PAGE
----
How To Litter Train Your Cat or Kitten


Last week we talked about crate training for dogs. So how about training our feline friends? Well our professional Atlanta cat sitters have some tips on how to train your cat to use their litter box.

Many kittens learn how to use a litter box from their mothers. However, some adopted cats and strays have never encountered one before and need some proper training. And if your cat is already been trained but needs a refresher these tips will work for them as well.

Pick the Right Location for Your Cat’s Litter Box

The first thing to know is that cats are naturally motivated to bury their poop. It will be the most helpful to have a floor that is clear and free of items that can trigger this instinct. Make it look like the litter box is the most appealing and obvious place to bury something.

The second thing to know is that cats instinctually want to keep their homes clean. Keeping the litter box as far away as possible from your cats sleeping place, food, and water will help make the litter box look like the best choice to eliminate waste.

Place the litter box somewhere that’s easily accessible. The harder it is for your cat to find the litter box, the more likely they’ll use the restroom somewhere else.

Finally, cats like privacy! So keeping the litter box somewhere quiet and away from household and family activity is ideal. A calm environment for his business will reduce anxiety and help regulate good behavior.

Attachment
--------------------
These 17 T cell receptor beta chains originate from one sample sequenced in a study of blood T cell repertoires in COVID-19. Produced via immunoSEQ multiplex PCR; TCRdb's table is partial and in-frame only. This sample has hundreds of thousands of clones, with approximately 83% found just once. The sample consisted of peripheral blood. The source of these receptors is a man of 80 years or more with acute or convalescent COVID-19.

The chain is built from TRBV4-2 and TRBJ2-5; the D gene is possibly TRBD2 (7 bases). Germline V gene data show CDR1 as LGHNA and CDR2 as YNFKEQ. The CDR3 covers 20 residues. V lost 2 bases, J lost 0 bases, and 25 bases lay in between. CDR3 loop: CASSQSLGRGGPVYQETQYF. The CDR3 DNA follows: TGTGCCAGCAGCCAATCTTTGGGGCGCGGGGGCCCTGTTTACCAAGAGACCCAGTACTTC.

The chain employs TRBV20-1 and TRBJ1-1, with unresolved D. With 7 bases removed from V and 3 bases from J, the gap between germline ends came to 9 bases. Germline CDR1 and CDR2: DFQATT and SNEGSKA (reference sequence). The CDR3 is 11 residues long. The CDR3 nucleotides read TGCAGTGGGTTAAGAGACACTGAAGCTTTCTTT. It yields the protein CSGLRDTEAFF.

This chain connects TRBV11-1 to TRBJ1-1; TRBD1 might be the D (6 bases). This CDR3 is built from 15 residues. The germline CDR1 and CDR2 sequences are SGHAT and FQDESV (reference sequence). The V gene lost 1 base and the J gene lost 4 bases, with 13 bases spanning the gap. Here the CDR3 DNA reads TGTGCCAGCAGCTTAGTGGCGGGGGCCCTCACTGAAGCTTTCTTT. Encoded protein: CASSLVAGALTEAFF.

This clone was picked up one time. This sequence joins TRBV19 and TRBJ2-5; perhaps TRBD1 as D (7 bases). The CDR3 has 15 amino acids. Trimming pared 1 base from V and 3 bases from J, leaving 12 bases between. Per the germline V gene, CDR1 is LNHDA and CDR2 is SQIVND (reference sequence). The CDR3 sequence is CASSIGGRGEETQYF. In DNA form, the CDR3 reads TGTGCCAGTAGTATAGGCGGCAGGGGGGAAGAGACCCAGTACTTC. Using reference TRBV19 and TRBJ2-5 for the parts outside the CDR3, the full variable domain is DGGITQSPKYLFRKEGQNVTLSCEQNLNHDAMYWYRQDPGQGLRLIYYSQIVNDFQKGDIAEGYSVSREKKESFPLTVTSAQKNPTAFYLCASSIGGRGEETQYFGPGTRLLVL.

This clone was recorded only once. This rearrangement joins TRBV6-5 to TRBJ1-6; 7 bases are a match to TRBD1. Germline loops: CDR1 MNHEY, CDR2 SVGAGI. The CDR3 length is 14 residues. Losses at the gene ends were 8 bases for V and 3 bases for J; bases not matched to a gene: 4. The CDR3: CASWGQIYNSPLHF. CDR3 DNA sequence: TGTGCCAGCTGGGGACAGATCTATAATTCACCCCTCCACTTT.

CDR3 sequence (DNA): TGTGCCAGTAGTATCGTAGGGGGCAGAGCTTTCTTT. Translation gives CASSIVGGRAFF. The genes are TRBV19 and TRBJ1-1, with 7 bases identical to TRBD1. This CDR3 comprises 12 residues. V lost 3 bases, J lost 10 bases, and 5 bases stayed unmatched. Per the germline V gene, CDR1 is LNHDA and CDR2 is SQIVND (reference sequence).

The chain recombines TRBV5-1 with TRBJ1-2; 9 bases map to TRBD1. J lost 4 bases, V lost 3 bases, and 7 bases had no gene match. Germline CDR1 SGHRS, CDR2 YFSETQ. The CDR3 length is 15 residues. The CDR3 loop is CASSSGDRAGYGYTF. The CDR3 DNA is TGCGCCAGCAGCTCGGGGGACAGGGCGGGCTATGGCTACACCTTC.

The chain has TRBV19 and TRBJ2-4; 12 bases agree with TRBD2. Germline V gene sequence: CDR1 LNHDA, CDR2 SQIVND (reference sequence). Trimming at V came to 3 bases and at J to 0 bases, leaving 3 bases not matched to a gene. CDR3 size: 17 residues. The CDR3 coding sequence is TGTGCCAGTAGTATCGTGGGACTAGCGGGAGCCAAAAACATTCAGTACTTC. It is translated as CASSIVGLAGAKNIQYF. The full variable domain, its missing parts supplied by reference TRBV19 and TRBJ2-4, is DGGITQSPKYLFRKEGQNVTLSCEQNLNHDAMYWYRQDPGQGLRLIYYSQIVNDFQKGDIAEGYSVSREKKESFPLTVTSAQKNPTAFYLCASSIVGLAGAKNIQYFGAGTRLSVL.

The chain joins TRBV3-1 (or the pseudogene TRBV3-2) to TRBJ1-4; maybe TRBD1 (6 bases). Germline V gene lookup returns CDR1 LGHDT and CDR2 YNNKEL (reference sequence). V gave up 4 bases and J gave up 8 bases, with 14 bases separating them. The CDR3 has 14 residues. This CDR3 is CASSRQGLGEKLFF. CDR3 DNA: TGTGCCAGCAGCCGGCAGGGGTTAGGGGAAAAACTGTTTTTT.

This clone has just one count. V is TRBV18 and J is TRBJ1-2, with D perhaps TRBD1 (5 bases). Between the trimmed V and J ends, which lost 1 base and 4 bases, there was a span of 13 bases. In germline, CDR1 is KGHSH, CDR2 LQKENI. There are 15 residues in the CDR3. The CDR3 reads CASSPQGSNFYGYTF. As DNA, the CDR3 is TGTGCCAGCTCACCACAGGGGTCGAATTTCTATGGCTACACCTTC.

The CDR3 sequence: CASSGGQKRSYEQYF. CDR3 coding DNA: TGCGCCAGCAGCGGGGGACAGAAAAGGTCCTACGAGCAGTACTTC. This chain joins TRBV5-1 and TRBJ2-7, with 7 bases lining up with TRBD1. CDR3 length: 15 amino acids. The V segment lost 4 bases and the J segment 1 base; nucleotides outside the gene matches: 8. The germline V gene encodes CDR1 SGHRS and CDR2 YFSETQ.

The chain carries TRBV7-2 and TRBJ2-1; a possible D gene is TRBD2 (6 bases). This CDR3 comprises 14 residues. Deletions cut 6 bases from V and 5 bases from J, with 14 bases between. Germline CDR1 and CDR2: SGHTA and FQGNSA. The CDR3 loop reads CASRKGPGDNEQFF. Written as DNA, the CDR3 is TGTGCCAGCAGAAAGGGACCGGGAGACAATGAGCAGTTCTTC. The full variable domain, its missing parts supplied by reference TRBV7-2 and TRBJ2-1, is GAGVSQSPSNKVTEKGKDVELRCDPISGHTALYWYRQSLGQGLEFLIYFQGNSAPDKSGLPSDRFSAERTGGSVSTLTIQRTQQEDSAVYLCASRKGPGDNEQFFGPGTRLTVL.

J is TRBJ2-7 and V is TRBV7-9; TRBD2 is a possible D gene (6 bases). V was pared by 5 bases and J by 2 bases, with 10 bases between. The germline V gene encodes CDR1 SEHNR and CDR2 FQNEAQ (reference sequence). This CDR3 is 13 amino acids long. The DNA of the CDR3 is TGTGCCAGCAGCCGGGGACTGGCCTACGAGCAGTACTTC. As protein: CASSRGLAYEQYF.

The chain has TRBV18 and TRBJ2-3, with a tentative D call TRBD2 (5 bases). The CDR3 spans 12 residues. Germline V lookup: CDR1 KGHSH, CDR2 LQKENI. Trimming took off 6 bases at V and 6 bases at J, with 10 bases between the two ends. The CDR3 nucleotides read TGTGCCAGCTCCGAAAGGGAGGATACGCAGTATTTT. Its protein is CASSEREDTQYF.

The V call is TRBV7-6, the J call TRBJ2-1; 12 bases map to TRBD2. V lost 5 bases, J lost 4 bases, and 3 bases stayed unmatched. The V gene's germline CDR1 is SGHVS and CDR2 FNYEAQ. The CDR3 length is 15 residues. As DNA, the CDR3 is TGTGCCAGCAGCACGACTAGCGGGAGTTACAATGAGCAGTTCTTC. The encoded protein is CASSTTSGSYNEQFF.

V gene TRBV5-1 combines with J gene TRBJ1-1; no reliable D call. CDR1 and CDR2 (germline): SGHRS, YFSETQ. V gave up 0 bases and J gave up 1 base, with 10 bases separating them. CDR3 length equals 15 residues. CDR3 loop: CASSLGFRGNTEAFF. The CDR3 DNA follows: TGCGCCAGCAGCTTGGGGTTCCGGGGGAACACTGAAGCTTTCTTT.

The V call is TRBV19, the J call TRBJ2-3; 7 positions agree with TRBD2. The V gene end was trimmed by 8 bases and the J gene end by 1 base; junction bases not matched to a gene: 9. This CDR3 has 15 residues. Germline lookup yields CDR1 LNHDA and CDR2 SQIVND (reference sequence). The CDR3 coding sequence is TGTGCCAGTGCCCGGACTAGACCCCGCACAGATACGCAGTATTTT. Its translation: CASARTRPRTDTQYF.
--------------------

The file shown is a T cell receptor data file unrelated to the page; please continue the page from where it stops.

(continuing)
Often, following all the above instructions is usually enough to get your cat to use the litter box because it all works with their natural instincts. But sometimes they need a little more directed training.

“How do I train a cat to actually use the litter box?”

If your cat is using the bathroom in places other than the litter box, make those spots unappealing as a restroom.

  • Thoroughly clean the spot. They associate relieving themselves with their sense of smell so you want to retrain the habit.

  • Remove all trace of the odor. Enzyme-based cleaners are great for this job.

  • Sometimes it can be helpful to move your cat’s poop into the litter box so they can start to build that habit. If this doesn’t work, try moving the cat’s food and water to the previously offending spot- this will be a major discouragement from using it as a bathroom!

  • Animals, like people, tend to be pretty regular with their behavior. You can learn your cats schedule and predict more or less when he or she will have to go. As the time approaches, you or your cat sitter can direct your cat to the litter box. If running around and playing near the box doesn’t do the trick, don’t be afraid to pick up your cat and place him or her in the box. You can simulate digging in the sand with your finger, or move his paw in a digging motion for your cat to mimic.

  • Be Patient. If your cat didn’t learn from his or her mother, you are now taking over that role and you don’t want to discourage him or her from going to their box. Yelling and forcing your cat can confuse them, cause anxiety and a negative association with the litter box.

Cats are fortunately very clean creatures in general. Use the tips above to show your cat that waste has its proper place and you’ll have a litter trained cat in no time!